Re: new K1100 '95 in the workshop
« Reply #10 on: July 20, 2023, 02:38:51 PM »
The bike looks pristine. I mean for a 30odd years it looks really, really good.
Only gripe inside is the outside black insulation sleeves are delapidating in fingers. I think it has been exposed to some cleaning agent maybeÖ my previous brick didnít have that. Same age.

Footpegs are almost as new, no paint wear on the plates. Original paint. Great seat.
I mean this is not the first and not the 20th bike i dive into but I canít really make heads or tails out of it.
Donít want to take the plugs out before I am all done with the valves so that no carbon falls down onto the ex seats by any chance.
It starts and runs very, very well, the power is as you would expect - 140kmh cruising is just a walk, plenty of throttle left and one burst to 160 just went smooooth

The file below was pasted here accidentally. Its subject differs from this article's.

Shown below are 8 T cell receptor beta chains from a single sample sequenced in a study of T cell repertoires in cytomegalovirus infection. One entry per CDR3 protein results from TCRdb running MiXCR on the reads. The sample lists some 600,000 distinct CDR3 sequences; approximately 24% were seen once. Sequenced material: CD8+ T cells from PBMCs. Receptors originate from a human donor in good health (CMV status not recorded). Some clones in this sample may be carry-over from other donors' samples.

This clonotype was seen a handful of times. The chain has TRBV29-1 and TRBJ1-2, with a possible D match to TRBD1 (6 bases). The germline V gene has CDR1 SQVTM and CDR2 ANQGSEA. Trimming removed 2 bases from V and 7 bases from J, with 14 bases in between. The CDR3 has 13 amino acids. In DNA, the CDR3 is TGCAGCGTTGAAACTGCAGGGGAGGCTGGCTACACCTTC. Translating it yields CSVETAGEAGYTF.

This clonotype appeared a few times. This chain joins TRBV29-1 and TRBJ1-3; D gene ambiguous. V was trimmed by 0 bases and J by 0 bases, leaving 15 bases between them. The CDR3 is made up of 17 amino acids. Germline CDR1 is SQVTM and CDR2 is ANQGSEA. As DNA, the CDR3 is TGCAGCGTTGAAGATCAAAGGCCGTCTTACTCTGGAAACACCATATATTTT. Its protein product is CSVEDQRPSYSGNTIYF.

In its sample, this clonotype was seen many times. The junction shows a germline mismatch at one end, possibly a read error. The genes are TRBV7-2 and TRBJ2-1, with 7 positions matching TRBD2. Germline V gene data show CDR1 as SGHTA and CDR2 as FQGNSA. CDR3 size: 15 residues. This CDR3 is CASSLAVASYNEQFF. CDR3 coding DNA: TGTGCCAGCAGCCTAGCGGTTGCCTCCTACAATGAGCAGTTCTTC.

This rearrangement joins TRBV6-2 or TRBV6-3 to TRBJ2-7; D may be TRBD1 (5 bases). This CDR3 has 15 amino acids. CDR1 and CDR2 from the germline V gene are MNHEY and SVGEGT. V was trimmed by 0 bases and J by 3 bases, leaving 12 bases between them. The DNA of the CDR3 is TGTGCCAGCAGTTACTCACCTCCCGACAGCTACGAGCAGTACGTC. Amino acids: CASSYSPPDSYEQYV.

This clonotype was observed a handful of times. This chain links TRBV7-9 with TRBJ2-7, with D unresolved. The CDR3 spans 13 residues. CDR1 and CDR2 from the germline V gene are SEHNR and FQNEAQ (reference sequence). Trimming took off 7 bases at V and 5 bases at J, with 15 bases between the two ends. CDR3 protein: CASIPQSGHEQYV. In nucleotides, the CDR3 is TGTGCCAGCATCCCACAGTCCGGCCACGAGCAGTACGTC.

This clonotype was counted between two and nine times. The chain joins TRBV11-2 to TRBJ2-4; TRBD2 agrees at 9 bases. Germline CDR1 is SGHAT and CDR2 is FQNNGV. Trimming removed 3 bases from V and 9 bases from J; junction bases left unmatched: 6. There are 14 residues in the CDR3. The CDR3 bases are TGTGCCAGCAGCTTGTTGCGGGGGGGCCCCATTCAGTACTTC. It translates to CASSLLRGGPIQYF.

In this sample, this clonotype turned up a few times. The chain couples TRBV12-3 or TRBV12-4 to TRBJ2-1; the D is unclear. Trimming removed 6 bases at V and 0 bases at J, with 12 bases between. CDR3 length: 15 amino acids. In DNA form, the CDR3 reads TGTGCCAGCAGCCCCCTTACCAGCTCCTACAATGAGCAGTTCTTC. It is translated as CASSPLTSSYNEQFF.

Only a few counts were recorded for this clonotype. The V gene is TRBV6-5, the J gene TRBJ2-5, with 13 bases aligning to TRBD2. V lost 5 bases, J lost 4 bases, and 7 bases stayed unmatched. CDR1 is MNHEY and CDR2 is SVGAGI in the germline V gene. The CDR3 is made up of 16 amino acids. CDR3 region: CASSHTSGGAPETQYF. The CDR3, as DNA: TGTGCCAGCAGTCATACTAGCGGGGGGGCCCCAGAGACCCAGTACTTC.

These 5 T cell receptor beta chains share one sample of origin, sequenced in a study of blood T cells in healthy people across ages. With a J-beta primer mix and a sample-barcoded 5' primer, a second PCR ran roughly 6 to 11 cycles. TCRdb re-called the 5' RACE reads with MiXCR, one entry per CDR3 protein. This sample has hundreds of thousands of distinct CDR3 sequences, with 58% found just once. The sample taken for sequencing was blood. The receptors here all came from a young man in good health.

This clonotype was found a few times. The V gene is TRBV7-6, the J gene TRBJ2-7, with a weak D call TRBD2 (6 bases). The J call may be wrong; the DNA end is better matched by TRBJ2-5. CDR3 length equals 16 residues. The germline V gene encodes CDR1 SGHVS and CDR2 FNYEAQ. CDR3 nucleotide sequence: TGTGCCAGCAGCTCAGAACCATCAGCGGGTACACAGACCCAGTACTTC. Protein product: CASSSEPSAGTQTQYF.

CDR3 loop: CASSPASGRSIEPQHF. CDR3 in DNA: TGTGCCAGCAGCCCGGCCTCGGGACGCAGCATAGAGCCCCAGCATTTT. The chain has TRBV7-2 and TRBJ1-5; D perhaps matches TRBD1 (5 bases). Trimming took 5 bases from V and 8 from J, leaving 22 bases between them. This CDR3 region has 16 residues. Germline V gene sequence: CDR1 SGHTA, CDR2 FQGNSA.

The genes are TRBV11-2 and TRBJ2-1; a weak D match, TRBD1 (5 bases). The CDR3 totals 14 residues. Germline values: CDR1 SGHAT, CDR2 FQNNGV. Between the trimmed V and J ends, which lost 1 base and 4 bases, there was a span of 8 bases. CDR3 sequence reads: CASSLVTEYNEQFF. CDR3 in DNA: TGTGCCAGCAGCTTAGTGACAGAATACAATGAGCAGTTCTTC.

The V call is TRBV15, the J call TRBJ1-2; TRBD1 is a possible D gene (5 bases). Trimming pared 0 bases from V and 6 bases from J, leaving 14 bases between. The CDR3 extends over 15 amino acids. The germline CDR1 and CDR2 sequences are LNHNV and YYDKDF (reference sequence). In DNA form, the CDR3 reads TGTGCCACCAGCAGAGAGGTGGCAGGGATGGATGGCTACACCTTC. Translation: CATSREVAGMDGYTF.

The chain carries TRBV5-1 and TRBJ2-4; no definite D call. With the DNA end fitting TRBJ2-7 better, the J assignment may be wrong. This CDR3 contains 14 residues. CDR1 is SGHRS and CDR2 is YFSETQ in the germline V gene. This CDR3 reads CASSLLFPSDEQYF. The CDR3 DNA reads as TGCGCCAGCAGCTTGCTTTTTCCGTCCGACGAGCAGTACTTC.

AF. I just donít get it at all :( :idunno:

With this out of spec level the bike should really loose compression or be difficult to setup syncing the throttles. Nothing of these.

It is all mystery to me now. Hell!

Where to look for the engine number? And replacement or not - this is just plain impossible to explain in my head what I am experiencing.
  • Poland
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Offline frankenduck

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Re: new K1100 '95 in the workshop
« Reply #11 on: July 20, 2023, 03:20:42 PM »
Another way to gauge the age of a K bike is to look at the white plastic above the tail light bulb. Due to the heat from the bulb, this darkens as a K ages. On a low mile bike it will show a little yellow discoloring. On a high mile bike it will be very dark, almost black, above the tail light bulb.

Here's an example from a low mile bike:


Some caveats:

If the lens has been replaced at some point in the bike's life then this does not apply.